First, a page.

Archbishop Fulton Sheen (1950)

In Response

by: Rev. Charles W. Daily, Jr from: Shawano, Wisconsin
March 08, 2013 10:33 AM
Archbishop Fulton Sheen was a prophet and we can see that in the present theological realignments today. As an Anglo-Catholic reflecting the thinking of the 'conservative' Episcopal Church I see a drift toward an abandonment of Holy Scripture, Trinitarian Traditional Sacramental Theology and embracing a sexualized immorality based on LBGTI orientations.

Featured Videos

Your JavaScript is turned off or you have an old version of Adobe's Flash Player. Get the latest Flash player.
Google Buys Drone Companyi
|| 0:00:00
...
 
🔇
X
George Putic
April 15, 2014
In its latest purchase of high-tech companies, Google has acquired a manufacturer of solar-powered drones that can stay in the air almost indefinitely, relaying broadband Internet connection to remote areas. It is seen as yet another step in the U.S. based Web giant’s bid to bring Internet to the whole world. VOA’s George Putic reports.
Video

Video Google Buys Drone Company

In its latest purchase of high-tech companies, Google has acquired a manufacturer of solar-powered drones that can stay in the air almost indefinitely, relaying broadband Internet connection to remote areas. It is seen as yet another step in the U.S. based Web giant’s bid to bring Internet to the whole world. VOA’s George Putic reports.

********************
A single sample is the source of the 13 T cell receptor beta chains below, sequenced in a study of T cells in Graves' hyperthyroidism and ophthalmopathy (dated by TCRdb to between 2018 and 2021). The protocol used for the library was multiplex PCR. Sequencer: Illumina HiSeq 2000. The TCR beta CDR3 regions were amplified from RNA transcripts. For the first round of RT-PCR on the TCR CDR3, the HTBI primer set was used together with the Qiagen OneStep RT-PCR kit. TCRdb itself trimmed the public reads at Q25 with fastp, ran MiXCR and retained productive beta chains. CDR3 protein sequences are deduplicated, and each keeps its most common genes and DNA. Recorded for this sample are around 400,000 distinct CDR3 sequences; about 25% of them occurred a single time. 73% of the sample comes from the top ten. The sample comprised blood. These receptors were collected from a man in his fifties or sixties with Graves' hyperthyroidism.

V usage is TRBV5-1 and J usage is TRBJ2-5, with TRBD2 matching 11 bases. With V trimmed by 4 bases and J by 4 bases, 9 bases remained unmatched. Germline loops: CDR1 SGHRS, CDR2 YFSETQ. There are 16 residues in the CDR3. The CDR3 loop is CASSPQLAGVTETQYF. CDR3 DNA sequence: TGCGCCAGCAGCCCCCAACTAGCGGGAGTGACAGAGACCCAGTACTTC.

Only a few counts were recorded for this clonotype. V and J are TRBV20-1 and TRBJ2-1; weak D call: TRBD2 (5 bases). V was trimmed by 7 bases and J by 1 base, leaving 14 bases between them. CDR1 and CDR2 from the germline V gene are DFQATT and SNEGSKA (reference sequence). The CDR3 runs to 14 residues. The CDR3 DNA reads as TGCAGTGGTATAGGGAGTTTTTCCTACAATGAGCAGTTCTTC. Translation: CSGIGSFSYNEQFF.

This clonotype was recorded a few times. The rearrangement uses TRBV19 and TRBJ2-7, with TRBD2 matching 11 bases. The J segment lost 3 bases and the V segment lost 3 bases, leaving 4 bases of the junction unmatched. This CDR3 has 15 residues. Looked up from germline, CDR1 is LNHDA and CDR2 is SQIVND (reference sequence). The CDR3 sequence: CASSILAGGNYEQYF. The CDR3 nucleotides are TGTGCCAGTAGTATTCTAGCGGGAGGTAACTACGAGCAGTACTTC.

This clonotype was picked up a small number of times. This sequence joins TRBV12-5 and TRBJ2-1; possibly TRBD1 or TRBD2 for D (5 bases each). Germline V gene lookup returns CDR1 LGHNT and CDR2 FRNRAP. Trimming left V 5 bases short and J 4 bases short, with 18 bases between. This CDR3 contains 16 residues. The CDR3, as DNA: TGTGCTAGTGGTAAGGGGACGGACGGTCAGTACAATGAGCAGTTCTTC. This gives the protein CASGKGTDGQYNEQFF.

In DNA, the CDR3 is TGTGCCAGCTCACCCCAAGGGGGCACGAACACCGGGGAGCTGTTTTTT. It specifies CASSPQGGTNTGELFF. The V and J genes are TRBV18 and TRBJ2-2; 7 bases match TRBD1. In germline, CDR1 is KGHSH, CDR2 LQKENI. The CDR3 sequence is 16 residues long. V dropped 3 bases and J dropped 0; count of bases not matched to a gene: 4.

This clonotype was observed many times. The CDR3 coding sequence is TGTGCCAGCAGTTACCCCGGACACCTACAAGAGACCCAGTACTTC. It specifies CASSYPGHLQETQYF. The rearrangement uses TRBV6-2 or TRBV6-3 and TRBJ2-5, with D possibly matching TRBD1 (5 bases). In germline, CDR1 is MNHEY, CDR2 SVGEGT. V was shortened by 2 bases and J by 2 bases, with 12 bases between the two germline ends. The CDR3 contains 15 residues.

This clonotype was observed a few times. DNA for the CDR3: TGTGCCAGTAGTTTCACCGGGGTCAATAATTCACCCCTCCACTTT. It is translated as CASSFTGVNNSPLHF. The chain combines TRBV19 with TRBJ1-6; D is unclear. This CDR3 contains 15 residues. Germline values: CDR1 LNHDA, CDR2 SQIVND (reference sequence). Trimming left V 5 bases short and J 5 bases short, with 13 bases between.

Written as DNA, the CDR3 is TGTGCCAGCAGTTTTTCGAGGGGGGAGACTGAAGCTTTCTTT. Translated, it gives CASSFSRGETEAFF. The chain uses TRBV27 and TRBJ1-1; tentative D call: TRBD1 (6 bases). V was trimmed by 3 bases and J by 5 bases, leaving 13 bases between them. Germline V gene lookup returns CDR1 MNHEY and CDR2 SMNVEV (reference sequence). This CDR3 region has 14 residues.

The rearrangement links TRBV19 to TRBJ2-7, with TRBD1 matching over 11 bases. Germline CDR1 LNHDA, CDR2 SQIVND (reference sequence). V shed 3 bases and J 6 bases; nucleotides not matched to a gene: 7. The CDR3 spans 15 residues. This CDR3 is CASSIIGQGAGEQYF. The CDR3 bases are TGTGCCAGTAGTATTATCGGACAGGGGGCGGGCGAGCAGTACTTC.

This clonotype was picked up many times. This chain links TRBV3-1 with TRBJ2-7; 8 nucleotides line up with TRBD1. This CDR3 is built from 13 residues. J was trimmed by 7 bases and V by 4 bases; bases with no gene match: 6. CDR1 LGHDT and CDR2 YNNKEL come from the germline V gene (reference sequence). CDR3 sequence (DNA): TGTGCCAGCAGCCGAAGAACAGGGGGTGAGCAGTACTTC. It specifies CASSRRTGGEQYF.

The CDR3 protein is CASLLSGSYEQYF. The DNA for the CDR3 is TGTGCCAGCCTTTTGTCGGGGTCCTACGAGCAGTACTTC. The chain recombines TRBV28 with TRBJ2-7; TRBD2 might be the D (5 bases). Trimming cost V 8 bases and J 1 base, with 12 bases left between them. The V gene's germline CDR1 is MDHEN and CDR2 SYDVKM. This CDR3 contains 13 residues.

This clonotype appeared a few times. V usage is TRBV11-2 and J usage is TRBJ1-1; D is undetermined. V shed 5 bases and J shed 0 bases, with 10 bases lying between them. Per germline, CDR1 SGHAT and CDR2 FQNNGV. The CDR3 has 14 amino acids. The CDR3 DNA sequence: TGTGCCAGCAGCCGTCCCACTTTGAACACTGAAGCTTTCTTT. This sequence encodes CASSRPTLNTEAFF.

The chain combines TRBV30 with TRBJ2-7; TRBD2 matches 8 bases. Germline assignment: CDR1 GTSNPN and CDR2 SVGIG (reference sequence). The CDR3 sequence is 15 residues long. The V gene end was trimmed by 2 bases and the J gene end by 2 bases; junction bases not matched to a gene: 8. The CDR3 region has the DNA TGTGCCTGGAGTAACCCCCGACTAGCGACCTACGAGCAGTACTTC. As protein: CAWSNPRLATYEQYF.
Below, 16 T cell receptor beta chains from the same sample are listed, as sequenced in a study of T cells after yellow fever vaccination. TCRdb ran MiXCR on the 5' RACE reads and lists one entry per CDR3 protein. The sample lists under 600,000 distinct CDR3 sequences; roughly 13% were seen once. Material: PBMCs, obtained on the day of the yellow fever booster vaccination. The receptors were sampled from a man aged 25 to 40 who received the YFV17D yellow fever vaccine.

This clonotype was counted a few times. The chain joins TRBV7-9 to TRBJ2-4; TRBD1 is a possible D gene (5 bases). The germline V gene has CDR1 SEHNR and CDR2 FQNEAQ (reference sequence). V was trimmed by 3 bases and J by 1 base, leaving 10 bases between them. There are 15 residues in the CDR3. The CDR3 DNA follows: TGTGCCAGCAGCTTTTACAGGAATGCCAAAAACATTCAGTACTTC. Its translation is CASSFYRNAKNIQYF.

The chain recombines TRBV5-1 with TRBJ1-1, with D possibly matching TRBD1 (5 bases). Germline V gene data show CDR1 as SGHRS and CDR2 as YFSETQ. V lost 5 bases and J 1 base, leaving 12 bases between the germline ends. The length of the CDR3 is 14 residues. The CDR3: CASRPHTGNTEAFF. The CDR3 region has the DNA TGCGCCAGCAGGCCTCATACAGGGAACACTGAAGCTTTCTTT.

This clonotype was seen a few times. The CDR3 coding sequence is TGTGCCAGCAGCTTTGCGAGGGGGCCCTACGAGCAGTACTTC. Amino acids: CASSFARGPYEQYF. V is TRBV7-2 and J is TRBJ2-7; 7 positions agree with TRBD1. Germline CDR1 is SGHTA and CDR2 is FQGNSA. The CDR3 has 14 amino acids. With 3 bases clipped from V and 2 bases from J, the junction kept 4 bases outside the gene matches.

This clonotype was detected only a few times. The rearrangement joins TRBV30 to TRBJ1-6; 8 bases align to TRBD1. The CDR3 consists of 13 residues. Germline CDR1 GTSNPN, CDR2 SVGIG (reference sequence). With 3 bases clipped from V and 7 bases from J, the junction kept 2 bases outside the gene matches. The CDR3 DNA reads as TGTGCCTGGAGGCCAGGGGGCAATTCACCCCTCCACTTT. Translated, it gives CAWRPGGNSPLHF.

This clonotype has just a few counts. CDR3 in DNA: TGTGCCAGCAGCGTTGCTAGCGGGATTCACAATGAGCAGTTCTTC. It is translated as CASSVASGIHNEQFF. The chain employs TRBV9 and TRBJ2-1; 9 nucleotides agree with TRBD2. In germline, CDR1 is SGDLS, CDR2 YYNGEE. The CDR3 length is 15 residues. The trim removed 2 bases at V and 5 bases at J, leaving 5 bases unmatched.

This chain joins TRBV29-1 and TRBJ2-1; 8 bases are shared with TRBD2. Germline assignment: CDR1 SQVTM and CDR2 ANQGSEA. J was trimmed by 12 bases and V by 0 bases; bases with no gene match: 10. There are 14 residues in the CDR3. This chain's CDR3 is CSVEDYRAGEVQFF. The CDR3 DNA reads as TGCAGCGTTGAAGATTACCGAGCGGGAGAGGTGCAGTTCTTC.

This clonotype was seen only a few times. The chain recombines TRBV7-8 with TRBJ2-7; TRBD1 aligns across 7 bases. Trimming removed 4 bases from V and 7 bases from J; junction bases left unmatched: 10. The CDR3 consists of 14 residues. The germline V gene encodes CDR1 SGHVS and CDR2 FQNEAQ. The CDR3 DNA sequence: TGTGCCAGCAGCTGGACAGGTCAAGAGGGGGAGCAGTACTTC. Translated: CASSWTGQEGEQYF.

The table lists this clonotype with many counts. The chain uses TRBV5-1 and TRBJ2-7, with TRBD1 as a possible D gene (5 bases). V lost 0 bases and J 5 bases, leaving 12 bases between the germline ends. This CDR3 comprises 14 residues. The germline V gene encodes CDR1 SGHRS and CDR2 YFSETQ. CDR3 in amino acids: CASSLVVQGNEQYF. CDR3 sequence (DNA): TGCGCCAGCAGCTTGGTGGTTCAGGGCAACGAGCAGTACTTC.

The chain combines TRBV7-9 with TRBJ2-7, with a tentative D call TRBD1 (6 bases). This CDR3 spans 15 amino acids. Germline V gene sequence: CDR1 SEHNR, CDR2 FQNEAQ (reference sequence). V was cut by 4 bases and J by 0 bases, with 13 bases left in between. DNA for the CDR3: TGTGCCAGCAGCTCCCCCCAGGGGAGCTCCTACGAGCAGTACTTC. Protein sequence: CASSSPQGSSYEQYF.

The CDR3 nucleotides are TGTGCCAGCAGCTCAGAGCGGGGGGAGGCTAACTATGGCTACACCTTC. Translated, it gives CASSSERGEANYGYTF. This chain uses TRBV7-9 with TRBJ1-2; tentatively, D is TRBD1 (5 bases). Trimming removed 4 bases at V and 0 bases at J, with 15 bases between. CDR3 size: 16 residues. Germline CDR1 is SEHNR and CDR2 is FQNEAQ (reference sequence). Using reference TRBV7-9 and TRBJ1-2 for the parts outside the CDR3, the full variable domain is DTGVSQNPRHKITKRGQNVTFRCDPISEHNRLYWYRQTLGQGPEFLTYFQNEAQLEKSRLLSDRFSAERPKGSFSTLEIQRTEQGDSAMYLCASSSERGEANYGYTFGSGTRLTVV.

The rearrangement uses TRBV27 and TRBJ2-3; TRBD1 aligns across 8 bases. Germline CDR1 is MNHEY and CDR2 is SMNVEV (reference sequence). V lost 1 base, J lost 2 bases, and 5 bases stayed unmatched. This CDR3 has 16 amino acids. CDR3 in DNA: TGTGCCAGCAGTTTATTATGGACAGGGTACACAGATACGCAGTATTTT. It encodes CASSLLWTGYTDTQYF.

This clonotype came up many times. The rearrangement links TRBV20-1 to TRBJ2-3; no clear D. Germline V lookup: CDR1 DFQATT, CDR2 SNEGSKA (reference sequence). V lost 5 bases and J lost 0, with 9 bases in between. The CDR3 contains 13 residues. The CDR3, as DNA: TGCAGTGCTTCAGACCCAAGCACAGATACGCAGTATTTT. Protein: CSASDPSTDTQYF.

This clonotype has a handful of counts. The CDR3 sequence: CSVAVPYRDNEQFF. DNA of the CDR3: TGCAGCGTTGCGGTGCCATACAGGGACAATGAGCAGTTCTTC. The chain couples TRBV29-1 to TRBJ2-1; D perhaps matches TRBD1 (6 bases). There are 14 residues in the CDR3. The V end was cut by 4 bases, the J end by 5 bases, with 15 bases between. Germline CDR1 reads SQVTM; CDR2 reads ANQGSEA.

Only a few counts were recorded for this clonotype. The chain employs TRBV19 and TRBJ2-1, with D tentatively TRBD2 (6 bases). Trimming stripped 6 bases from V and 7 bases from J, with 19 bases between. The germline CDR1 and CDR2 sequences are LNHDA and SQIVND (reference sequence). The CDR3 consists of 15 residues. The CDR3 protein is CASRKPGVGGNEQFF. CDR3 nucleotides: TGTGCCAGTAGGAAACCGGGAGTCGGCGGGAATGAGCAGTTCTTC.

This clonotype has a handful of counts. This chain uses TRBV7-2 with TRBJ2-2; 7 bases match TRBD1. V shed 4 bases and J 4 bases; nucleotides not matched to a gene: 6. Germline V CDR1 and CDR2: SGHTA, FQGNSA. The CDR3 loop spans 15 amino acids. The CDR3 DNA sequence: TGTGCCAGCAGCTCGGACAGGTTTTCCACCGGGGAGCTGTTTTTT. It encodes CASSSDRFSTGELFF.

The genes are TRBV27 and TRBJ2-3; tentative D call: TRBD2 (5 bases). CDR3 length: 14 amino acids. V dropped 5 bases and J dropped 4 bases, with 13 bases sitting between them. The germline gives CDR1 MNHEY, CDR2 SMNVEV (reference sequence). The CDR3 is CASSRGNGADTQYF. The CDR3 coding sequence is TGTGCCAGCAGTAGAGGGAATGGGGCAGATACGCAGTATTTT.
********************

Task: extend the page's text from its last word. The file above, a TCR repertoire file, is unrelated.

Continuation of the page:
Video

Video Ray Bonneville Sings the Blues and More on New CD

Singer/songwriter Ray Bonneville has released a new CD called “Easy Gone” with music that reflects his musical and personal journey from French-speaking Canada to his current home in Austin,Texas. The eclectic artist’s fan base extends from Texas to various parts of North America and Europe. VOA’s Greg Flakus reports from Austin.
Video

Video Millions Labor in Pakistan's Informal Economy

The World Bank says that in Pakistan, roughly 70 percent work in the so-called informal sector, a part of the economy that is unregulated and untaxed. VOA's Sharon Behn reports from Islamabad on how the informal sector impact's the Pakistani economy.
Video

Video Passover Celebrates Liberation from Bondage